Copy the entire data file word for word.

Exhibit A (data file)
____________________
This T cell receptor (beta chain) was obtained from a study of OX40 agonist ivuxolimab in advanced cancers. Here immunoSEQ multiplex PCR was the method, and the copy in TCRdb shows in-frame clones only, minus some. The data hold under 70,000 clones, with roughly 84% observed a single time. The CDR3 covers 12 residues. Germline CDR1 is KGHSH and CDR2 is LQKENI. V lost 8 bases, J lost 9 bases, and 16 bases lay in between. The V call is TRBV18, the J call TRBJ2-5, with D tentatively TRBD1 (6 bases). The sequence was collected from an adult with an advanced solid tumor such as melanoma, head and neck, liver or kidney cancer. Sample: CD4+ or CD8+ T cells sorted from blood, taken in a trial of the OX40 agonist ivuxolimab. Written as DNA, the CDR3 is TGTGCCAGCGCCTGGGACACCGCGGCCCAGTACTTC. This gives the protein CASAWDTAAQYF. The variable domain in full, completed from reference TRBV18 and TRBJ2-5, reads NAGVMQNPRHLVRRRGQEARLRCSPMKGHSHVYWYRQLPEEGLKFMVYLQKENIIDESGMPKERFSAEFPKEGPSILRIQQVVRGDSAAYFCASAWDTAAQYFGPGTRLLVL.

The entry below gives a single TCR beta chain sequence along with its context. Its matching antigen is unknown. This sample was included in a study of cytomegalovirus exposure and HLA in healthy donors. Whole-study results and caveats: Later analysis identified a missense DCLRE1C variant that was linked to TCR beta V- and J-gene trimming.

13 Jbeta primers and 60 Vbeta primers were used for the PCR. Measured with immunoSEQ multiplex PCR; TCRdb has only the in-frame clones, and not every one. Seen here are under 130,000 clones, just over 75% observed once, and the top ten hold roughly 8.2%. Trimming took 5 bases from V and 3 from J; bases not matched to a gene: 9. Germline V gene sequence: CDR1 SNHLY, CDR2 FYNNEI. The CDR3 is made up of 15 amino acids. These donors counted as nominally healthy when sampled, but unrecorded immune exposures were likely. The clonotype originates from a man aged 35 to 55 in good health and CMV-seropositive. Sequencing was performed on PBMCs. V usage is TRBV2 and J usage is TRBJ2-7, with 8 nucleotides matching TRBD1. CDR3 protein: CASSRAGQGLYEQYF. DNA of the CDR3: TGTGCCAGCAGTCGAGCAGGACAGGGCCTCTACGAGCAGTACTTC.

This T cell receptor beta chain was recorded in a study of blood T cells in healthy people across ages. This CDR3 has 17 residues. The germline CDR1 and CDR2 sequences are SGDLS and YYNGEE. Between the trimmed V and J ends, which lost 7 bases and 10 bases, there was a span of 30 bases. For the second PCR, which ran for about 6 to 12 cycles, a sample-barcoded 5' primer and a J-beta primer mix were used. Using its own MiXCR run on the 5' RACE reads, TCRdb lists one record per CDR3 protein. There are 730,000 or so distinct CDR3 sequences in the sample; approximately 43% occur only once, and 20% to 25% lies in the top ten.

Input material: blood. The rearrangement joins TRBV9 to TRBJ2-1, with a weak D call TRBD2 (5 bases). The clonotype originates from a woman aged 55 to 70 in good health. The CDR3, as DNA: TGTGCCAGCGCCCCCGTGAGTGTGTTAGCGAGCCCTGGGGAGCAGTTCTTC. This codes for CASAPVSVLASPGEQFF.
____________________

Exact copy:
This T cell receptor (beta chain) was obtained from a study of OX40 agonist ivuxolimab in advanced cancers. Here immunoSEQ multiplex PCR was the method, and the copy in TCRdb shows in-frame clones only, minus some. The data hold under 70,000 clones, with roughly 84% observed a single time. The CDR3 covers 12 residues. Germline CDR1 is KGHSH and CDR2 is LQKENI. V lost 8 bases, J lost 9 bases, and 16 bases lay in between. The V call is TRBV18, the J call TRBJ2-5, with D tentatively TRBD1 (6 bases). The sequence was collected from an adult with an advanced solid tumor such as melanoma, head and neck, liver or kidney cancer. Sample: CD4+ or CD8+ T cells sorted from blood, taken in a trial of the OX40 agonist ivuxolimab. Written as DNA, the CDR3 is TGTGCCAGCGCCTGGGACACCGCGGCCCAGTACTTC. This gives the protein CASAWDTAAQYF. The variable domain in full, completed from reference TRBV18 and TRBJ2-5, reads NAGVMQNPRHLVRRRGQEARLRCSPMKGHSHVYWYRQLPEEGLKFMVYLQKENIIDESGMPKERFSAEFPKEGPSILRIQQVVRGDSAAYFCASAWDTAAQYFGPGTRLLVL.

The entry below gives a single TCR beta chain sequence along with its context. Its matching antigen is unknown. This sample was included in a study of cytomegalovirus exposure and HLA in healthy donors. Whole-study results and caveats: Later analysis identified a missense DCLRE1C variant that was linked to TCR beta V- and J-gene trimming.

13 Jbeta primers and 60 Vbeta primers were used for the PCR. Measured with immunoSEQ multiplex PCR; TCRdb has only the in-frame clones, and not every one. Seen here are under 130,000 clones, just over 75% observed once, and the top ten hold roughly 8.2%. Trimming took 5 bases from V and 3 from J; bases not matched to a gene: 9. Germline V gene sequence: CDR1 SNHLY, CDR2 FYNNEI. The CDR3 is made up of 15 amino acids. These donors counted as nominally healthy when sampled, but unrecorded immune exposures were likely. The clonotype originates from a man aged 35 to 55 in good health and CMV-seropositive. Sequencing was performed on PBMCs. V usage is TRBV2 and J usage is TRBJ2-7, with 8 nucleotides matching TRBD1. CDR3 protein: CASSRAGQGLYEQYF. DNA of the CDR3: TGTGCCAGCAGTCGAGCAGGACAGGGCCTCTACGAGCAGTACTTC.

This T cell receptor beta chain was recorded in a study of blood T cells in healthy people across ages. This CDR3 has 17 residues. The germline CDR1 and CDR2 sequences are SGDLS and YYNGEE. Between the trimmed V and J ends, which lost 7 bases and 10 bases, there was a span of 30 bases. For the second PCR, which ran for about 6 to 12 cycles, a sample-barcoded 5' primer and a J-beta primer mix were used. Using its own MiXCR run on the 5' RACE reads, TCRdb lists one record per CDR3 protein. There are 730,000 or so distinct CDR3 sequences in the sample; approximately 43% occur only once, and 20% to 25% lies in the top ten.

Input material: blood. The rearrangement joins TRBV9 to TRBJ2-1, with a weak D call TRBD2 (5 bases). The clonotype originates from a woman aged 55 to 70 in good health. The CDR3, as DNA: TGTGCCAGCGCCCCCGTGAGTGTGTTAGCGAGCCCTGGGGAGCAGTTCTTC. This codes for CASAPVSVLASPGEQFF.